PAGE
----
Family retailer runs out of cash and luck; Founded with a single retail barrow in the Gateshead MetroCentre, Collectables grew for 27 years, surviving recessions.

November 14, 2013 7:29 pm

Family retailer runs out of cash and luck

By Chris Tighe

The run-up to Christmas should have been a prime time for Collectables to sell its ranges of gifts, cookware, handbags and jewellery. Instead the northeast retail chain’s 14 units are closed, its 200 employees redundant and the business in administration. Founded with a single retail barrow in the Gateshead MetroCentre, Collectables grew for 27 years, surviving recessions. But the retailer’s luck ran out in late September when it could not raise the money needed to gear up for Christmas. Its failure highlights concern that some fragile companies could finally succumb just as the economy starts to recover.“Sustained difficult trading conditions have resulted in the business facing cash pressures with a further increased demand for working capital in preparation for the Christmas trading period,” said Jonny Marston of KPMG, the professional services firm, when he was called in as joint administrator.

Collectables was founded by Philip Lewis, a life-long entrepreneur, who had previously built chains of newsagents and off-licences in the north of England. The miners’ strike of 1984-5 killed his business by eroding local spending power, leaving him jobless with just £100 in his pocket.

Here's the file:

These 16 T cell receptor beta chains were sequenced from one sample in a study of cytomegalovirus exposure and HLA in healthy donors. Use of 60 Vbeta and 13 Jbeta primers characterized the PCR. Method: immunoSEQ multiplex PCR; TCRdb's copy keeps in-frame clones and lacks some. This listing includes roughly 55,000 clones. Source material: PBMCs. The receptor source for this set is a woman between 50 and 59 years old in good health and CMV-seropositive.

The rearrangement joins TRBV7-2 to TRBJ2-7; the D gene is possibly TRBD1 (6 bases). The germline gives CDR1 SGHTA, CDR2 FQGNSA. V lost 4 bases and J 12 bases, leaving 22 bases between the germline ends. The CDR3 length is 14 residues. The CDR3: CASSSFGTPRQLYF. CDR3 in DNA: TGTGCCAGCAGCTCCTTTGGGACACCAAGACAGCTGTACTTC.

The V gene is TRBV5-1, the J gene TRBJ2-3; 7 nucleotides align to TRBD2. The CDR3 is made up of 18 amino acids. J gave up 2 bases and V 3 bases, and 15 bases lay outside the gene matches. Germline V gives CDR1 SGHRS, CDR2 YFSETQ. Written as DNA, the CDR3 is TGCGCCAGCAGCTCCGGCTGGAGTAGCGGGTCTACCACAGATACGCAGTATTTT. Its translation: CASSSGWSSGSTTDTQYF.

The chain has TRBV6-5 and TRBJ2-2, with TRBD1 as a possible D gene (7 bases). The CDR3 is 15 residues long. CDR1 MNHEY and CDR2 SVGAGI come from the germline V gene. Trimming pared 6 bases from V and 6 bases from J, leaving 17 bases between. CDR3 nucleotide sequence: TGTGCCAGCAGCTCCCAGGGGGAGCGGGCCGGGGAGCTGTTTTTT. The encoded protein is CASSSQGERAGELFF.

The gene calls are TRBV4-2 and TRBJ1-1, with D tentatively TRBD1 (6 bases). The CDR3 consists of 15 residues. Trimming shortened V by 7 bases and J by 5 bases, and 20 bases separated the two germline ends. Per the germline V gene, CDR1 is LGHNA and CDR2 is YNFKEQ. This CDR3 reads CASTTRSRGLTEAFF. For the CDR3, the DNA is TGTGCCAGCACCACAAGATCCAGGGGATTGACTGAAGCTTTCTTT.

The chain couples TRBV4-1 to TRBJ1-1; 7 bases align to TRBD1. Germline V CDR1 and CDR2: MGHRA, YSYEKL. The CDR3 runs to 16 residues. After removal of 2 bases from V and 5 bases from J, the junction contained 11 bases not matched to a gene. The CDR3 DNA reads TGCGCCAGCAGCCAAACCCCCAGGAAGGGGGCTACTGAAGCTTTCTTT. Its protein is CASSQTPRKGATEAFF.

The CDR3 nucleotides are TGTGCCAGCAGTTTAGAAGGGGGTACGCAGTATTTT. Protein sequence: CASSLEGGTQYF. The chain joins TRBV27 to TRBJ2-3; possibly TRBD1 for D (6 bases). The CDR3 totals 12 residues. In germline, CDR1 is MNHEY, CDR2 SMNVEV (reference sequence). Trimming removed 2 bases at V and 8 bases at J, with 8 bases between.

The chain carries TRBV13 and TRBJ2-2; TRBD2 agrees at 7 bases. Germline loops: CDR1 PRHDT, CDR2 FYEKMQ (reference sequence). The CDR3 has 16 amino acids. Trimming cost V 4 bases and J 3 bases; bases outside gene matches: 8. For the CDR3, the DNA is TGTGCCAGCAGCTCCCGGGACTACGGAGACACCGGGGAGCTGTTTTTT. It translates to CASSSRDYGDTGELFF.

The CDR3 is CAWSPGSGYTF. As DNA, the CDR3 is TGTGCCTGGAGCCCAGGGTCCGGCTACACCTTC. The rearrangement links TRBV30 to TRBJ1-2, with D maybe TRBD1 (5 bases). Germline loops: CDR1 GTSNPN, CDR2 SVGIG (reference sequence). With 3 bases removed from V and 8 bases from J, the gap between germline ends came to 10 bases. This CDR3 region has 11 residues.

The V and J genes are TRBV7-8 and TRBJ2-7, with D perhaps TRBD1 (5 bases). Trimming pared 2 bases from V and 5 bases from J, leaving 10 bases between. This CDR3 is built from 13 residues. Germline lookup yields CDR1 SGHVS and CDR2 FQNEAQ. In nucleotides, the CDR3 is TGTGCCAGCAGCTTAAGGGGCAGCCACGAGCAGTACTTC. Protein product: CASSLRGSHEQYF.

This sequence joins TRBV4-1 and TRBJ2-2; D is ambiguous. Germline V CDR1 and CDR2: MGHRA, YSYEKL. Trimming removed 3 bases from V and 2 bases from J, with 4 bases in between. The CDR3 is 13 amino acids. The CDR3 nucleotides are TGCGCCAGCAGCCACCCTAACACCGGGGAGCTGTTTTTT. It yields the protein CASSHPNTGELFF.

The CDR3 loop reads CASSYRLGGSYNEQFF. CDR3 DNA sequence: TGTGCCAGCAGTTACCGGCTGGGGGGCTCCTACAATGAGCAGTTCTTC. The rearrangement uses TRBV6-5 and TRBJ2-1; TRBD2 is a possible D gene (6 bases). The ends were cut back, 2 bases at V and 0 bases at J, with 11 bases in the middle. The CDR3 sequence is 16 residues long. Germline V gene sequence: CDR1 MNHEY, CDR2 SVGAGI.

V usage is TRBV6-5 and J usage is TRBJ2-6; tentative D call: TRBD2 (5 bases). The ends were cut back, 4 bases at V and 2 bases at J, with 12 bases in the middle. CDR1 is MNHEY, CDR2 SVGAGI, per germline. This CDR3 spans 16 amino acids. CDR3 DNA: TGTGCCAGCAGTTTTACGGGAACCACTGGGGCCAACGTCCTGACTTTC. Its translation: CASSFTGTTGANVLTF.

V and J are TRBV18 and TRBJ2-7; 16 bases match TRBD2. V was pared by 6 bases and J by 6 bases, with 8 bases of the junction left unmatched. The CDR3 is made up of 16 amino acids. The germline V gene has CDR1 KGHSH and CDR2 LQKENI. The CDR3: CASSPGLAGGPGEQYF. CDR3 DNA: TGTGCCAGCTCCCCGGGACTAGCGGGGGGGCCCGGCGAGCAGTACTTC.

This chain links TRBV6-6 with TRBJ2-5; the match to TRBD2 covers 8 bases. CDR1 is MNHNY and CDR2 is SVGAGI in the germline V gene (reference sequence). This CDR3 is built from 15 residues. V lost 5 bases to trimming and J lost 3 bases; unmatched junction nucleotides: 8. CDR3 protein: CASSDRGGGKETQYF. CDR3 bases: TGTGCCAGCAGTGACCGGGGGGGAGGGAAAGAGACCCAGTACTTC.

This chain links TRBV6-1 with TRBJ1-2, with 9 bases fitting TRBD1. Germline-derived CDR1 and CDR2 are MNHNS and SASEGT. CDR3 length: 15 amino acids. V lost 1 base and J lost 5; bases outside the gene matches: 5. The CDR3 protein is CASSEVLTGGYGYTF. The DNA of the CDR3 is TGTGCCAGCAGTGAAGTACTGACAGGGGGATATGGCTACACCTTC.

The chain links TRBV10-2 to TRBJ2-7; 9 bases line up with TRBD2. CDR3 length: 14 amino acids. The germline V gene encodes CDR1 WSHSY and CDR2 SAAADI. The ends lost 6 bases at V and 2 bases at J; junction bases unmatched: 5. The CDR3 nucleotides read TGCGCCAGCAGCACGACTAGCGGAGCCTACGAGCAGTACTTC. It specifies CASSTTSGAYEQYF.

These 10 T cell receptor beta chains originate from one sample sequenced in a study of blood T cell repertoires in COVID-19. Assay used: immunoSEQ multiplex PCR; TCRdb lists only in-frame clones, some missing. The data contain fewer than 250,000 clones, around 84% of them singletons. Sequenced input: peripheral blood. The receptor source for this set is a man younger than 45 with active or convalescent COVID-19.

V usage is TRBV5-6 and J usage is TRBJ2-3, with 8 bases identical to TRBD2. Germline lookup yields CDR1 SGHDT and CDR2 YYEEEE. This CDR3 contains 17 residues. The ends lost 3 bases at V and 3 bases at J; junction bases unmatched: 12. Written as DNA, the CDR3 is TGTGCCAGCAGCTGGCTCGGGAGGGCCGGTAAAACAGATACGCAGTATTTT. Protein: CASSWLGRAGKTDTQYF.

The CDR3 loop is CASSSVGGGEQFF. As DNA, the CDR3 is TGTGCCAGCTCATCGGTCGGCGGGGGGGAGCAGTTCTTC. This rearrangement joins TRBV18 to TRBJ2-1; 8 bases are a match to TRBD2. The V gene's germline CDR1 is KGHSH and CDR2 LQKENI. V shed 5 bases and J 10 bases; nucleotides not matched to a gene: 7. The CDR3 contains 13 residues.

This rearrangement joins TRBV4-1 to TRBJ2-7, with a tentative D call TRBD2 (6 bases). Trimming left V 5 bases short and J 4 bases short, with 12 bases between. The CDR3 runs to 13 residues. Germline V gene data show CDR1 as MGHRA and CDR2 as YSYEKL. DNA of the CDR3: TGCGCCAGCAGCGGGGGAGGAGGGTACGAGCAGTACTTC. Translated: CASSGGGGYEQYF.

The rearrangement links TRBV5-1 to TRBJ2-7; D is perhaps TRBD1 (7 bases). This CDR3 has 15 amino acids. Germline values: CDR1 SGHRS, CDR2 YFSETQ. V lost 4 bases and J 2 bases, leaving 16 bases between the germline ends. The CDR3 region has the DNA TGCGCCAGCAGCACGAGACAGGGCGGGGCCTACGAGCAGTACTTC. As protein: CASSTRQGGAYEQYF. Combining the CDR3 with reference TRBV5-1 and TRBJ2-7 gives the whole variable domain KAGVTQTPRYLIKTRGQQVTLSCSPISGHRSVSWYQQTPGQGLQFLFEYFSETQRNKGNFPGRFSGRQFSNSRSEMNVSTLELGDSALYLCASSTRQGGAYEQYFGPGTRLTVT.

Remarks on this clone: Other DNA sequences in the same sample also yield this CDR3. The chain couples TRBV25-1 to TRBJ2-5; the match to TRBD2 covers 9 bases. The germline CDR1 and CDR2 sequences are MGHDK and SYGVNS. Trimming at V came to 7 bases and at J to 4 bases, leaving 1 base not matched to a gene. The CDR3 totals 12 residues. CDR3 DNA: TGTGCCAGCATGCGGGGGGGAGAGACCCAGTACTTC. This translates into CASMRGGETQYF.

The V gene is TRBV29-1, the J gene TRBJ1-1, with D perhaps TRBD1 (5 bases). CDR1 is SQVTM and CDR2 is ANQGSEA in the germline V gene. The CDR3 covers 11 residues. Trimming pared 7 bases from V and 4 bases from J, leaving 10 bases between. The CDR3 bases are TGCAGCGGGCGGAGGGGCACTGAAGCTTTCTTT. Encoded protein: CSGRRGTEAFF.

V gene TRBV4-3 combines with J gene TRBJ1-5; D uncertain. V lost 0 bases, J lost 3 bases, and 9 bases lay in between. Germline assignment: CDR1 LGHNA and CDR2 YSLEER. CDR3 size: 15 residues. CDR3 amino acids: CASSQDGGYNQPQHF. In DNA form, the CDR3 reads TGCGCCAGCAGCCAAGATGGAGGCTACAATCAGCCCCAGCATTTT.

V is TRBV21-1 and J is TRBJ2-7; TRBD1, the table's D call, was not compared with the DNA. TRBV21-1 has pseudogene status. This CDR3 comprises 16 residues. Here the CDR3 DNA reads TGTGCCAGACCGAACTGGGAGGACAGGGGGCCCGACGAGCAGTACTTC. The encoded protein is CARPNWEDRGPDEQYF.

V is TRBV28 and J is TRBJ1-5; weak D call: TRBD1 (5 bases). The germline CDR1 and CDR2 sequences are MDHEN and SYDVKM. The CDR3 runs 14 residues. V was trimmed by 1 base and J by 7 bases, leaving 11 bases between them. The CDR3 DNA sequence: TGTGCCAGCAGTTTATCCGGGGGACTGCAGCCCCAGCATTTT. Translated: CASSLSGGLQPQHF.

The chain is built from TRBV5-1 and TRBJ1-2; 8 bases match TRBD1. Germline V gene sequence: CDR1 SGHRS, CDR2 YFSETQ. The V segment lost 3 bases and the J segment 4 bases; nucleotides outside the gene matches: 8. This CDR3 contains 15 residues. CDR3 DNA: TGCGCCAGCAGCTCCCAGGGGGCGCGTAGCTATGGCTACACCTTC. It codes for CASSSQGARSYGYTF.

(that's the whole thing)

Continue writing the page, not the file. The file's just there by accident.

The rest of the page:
Undeterred, he started again with a stall at the newly opened MetroCentre in 1986, selling themed Geordie giftware and coal figurines. Collectables thrived as a family business run by Mr Lewis, his wife Barbara and their son David.

By the end it had three MetroCentre shops and 11 other stores in the northeast, Yorkshire and Cumbria, and had diversified into furniture.

Turnover was in the £9m-£11m range in recent years but pre-tax profits sank and last year it made a loss.

The last straw was not renewed recession but a potential trading opportunity – the approach of Christmas 2013. This created a demand for working capital which Collectables could not meet. So, in late September, instead of gearing up for the festive rush for ornaments and charm bracelets, it went under, owing staff a month’s wages

There have been no offers for Collectables as a going concern: KPMG has agreed a deal to sell stock and is marketing some of its retail space.

Ex-staff are claiming unpaid wages and notice pay from the government’s Redundancy Payments Office. Whether Mr Lewis, now 73, will start all over again is unclear.

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